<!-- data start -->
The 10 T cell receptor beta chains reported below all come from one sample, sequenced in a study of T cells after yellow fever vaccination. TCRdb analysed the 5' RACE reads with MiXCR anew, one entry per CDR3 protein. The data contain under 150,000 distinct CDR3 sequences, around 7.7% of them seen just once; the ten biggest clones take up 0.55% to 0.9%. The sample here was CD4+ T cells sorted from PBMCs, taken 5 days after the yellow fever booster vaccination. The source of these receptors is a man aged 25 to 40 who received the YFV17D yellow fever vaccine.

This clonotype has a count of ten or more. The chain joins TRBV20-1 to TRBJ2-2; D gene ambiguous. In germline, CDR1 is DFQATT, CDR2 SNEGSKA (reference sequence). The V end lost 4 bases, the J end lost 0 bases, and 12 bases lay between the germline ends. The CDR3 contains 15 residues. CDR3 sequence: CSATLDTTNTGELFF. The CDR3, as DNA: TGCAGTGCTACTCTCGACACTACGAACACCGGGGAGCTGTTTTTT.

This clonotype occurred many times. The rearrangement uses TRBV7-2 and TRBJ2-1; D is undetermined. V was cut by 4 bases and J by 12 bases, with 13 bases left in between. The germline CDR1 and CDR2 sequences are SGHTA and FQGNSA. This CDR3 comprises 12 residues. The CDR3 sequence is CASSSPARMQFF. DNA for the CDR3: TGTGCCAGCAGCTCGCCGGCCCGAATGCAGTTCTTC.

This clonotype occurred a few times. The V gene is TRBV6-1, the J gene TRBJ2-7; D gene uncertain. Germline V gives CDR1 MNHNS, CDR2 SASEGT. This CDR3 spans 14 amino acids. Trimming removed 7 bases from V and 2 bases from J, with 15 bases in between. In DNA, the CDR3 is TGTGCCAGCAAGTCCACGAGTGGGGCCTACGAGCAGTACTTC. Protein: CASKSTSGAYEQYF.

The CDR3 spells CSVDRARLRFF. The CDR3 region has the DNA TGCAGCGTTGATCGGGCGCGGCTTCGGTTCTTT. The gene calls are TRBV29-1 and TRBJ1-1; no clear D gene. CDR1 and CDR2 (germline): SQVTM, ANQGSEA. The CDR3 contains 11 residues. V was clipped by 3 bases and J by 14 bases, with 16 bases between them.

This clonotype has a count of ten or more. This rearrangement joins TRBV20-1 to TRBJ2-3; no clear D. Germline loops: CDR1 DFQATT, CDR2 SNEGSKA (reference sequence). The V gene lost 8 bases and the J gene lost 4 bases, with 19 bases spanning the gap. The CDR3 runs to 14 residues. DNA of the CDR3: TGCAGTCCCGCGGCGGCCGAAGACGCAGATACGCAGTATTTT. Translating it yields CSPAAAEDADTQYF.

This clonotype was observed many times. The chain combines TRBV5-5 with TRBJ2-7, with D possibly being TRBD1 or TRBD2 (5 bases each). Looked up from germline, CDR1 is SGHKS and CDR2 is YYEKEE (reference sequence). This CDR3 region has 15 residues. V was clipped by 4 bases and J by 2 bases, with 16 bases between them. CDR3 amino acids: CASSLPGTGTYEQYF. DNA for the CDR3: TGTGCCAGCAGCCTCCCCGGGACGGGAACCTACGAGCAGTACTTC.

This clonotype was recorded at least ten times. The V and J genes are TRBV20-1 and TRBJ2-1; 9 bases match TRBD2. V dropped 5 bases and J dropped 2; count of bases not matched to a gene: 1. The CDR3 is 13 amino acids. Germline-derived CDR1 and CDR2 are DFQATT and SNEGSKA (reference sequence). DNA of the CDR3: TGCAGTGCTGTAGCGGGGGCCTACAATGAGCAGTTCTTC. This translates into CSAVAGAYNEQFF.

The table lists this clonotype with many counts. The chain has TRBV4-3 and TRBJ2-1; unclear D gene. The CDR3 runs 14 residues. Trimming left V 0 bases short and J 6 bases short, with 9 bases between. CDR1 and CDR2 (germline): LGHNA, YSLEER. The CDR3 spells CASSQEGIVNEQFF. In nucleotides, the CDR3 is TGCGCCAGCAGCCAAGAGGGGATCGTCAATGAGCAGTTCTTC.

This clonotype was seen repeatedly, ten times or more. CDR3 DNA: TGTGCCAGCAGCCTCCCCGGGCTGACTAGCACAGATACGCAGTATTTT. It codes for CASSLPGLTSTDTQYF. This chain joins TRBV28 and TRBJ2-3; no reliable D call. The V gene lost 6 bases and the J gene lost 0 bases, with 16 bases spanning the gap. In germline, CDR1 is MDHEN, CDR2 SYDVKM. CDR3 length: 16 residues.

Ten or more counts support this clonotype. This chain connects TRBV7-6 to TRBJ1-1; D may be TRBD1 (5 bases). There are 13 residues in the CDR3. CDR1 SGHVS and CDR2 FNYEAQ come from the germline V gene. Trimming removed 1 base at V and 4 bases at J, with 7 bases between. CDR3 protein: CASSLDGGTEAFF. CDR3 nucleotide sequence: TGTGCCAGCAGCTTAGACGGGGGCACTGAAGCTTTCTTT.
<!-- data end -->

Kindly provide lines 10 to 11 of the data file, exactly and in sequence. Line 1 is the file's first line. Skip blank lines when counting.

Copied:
This clonotype was seen repeatedly, ten times or more. CDR3 DNA: TGTGCCAGCAGCCTCCCCGGGCTGACTAGCACAGATACGCAGTATTTT. It codes for CASSLPGLTSTDTQYF. This chain joins TRBV28 and TRBJ2-3; no reliable D call. The V gene lost 6 bases and the J gene lost 0 bases, with 16 bases spanning the gap. In germline, CDR1 is MDHEN, CDR2 SYDVKM. CDR3 length: 16 residues.

Ten or more counts support this clonotype. This chain connects TRBV7-6 to TRBJ1-1; D may be TRBD1 (5 bases). There are 13 residues in the CDR3. CDR1 SGHVS and CDR2 FNYEAQ come from the germline V gene. Trimming removed 1 base at V and 4 bases at J, with 7 bases between. CDR3 protein: CASSLDGGTEAFF. CDR3 nucleotide sequence: TGTGCCAGCAGCTTAGACGGGGGCACTGAAGCTTTCTTT.